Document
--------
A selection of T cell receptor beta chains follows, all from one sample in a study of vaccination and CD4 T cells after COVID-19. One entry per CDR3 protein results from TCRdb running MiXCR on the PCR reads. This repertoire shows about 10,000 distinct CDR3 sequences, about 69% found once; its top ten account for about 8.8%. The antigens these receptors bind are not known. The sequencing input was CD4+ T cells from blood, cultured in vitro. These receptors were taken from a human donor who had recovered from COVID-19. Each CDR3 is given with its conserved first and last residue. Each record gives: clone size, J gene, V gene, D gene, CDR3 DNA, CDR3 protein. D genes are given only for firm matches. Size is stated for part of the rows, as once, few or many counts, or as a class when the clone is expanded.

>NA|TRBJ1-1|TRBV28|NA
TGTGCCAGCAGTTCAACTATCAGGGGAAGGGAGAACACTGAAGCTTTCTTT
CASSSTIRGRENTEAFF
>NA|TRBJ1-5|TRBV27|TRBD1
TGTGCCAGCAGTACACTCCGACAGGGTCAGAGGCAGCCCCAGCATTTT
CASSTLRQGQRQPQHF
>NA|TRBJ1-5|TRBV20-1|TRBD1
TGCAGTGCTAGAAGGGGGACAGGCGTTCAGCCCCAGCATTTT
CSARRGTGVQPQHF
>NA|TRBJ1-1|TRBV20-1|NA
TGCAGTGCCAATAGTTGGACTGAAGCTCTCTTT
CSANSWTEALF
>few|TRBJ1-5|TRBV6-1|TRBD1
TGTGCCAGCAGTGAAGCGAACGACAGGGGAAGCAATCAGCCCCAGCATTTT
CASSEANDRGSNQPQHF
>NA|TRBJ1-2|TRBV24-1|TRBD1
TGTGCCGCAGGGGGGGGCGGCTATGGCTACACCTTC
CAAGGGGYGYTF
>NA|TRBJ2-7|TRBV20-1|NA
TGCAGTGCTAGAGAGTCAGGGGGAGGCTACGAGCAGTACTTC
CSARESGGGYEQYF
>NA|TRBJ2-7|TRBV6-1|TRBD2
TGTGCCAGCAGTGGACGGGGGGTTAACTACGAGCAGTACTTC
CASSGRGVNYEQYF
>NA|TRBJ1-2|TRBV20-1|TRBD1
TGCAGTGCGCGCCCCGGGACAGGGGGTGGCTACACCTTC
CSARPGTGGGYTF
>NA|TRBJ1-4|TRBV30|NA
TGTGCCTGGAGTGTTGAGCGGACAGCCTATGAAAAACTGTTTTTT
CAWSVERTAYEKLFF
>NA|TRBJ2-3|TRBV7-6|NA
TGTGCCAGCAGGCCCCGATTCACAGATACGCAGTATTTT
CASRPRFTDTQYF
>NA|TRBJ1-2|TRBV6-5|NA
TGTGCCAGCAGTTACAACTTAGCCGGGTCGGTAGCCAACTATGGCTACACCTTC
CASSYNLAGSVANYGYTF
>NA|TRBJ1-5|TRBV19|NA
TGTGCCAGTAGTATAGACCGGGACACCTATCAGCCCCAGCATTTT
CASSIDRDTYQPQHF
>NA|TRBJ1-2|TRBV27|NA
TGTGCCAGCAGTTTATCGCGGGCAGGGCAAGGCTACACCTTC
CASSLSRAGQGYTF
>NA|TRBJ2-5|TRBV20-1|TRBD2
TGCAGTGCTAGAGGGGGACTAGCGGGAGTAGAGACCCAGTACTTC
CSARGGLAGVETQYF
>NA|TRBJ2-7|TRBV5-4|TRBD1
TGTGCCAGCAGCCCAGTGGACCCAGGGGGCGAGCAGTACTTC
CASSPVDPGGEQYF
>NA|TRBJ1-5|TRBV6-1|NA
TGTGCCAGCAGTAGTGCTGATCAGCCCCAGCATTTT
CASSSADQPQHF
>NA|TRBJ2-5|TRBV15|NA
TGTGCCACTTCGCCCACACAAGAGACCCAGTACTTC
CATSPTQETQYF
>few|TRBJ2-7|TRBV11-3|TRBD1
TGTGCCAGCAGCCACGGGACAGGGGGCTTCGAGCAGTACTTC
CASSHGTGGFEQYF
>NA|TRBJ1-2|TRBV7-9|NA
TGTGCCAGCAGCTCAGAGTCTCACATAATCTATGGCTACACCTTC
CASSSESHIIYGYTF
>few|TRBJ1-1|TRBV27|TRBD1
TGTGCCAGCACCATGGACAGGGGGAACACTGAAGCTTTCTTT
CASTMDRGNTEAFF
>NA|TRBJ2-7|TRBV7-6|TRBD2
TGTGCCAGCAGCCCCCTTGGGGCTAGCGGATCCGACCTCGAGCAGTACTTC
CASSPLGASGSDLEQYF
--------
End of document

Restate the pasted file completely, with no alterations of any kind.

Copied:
A selection of T cell receptor beta chains follows, all from one sample in a study of vaccination and CD4 T cells after COVID-19. One entry per CDR3 protein results from TCRdb running MiXCR on the PCR reads. This repertoire shows about 10,000 distinct CDR3 sequences, about 69% found once; its top ten account for about 8.8%. The antigens these receptors bind are not known. The sequencing input was CD4+ T cells from blood, cultured in vitro. These receptors were taken from a human donor who had recovered from COVID-19. Each CDR3 is given with its conserved first and last residue. Each record gives: clone size, J gene, V gene, D gene, CDR3 DNA, CDR3 protein. D genes are given only for firm matches. Size is stated for part of the rows, as once, few or many counts, or as a class when the clone is expanded.

>NA|TRBJ1-1|TRBV28|NA
TGTGCCAGCAGTTCAACTATCAGGGGAAGGGAGAACACTGAAGCTTTCTTT
CASSSTIRGRENTEAFF
>NA|TRBJ1-5|TRBV27|TRBD1
TGTGCCAGCAGTACACTCCGACAGGGTCAGAGGCAGCCCCAGCATTTT
CASSTLRQGQRQPQHF
>NA|TRBJ1-5|TRBV20-1|TRBD1
TGCAGTGCTAGAAGGGGGACAGGCGTTCAGCCCCAGCATTTT
CSARRGTGVQPQHF
>NA|TRBJ1-1|TRBV20-1|NA
TGCAGTGCCAATAGTTGGACTGAAGCTCTCTTT
CSANSWTEALF
>few|TRBJ1-5|TRBV6-1|TRBD1
TGTGCCAGCAGTGAAGCGAACGACAGGGGAAGCAATCAGCCCCAGCATTTT
CASSEANDRGSNQPQHF
>NA|TRBJ1-2|TRBV24-1|TRBD1
TGTGCCGCAGGGGGGGGCGGCTATGGCTACACCTTC
CAAGGGGYGYTF
>NA|TRBJ2-7|TRBV20-1|NA
TGCAGTGCTAGAGAGTCAGGGGGAGGCTACGAGCAGTACTTC
CSARESGGGYEQYF
>NA|TRBJ2-7|TRBV6-1|TRBD2
TGTGCCAGCAGTGGACGGGGGGTTAACTACGAGCAGTACTTC
CASSGRGVNYEQYF
>NA|TRBJ1-2|TRBV20-1|TRBD1
TGCAGTGCGCGCCCCGGGACAGGGGGTGGCTACACCTTC
CSARPGTGGGYTF
>NA|TRBJ1-4|TRBV30|NA
TGTGCCTGGAGTGTTGAGCGGACAGCCTATGAAAAACTGTTTTTT
CAWSVERTAYEKLFF
>NA|TRBJ2-3|TRBV7-6|NA
TGTGCCAGCAGGCCCCGATTCACAGATACGCAGTATTTT
CASRPRFTDTQYF
>NA|TRBJ1-2|TRBV6-5|NA
TGTGCCAGCAGTTACAACTTAGCCGGGTCGGTAGCCAACTATGGCTACACCTTC
CASSYNLAGSVANYGYTF
>NA|TRBJ1-5|TRBV19|NA
TGTGCCAGTAGTATAGACCGGGACACCTATCAGCCCCAGCATTTT
CASSIDRDTYQPQHF
>NA|TRBJ1-2|TRBV27|NA
TGTGCCAGCAGTTTATCGCGGGCAGGGCAAGGCTACACCTTC
CASSLSRAGQGYTF
>NA|TRBJ2-5|TRBV20-1|TRBD2
TGCAGTGCTAGAGGGGGACTAGCGGGAGTAGAGACCCAGTACTTC
CSARGGLAGVETQYF
>NA|TRBJ2-7|TRBV5-4|TRBD1
TGTGCCAGCAGCCCAGTGGACCCAGGGGGCGAGCAGTACTTC
CASSPVDPGGEQYF
>NA|TRBJ1-5|TRBV6-1|NA
TGTGCCAGCAGTAGTGCTGATCAGCCCCAGCATTTT
CASSSADQPQHF
>NA|TRBJ2-5|TRBV15|NA
TGTGCCACTTCGCCCACACAAGAGACCCAGTACTTC
CATSPTQETQYF
>few|TRBJ2-7|TRBV11-3|TRBD1
TGTGCCAGCAGCCACGGGACAGGGGGCTTCGAGCAGTACTTC
CASSHGTGGFEQYF
>NA|TRBJ1-2|TRBV7-9|NA
TGTGCCAGCAGCTCAGAGTCTCACATAATCTATGGCTACACCTTC
CASSSESHIIYGYTF
>few|TRBJ1-1|TRBV27|TRBD1
TGTGCCAGCACCATGGACAGGGGGAACACTGAAGCTTTCTTT
CASTMDRGNTEAFF
>NA|TRBJ2-7|TRBV7-6|TRBD2
TGTGCCAGCAGCCCCCTTGGGGCTAGCGGATCCGACCTCGAGCAGTACTTC
CASSPLGASGSDLEQYF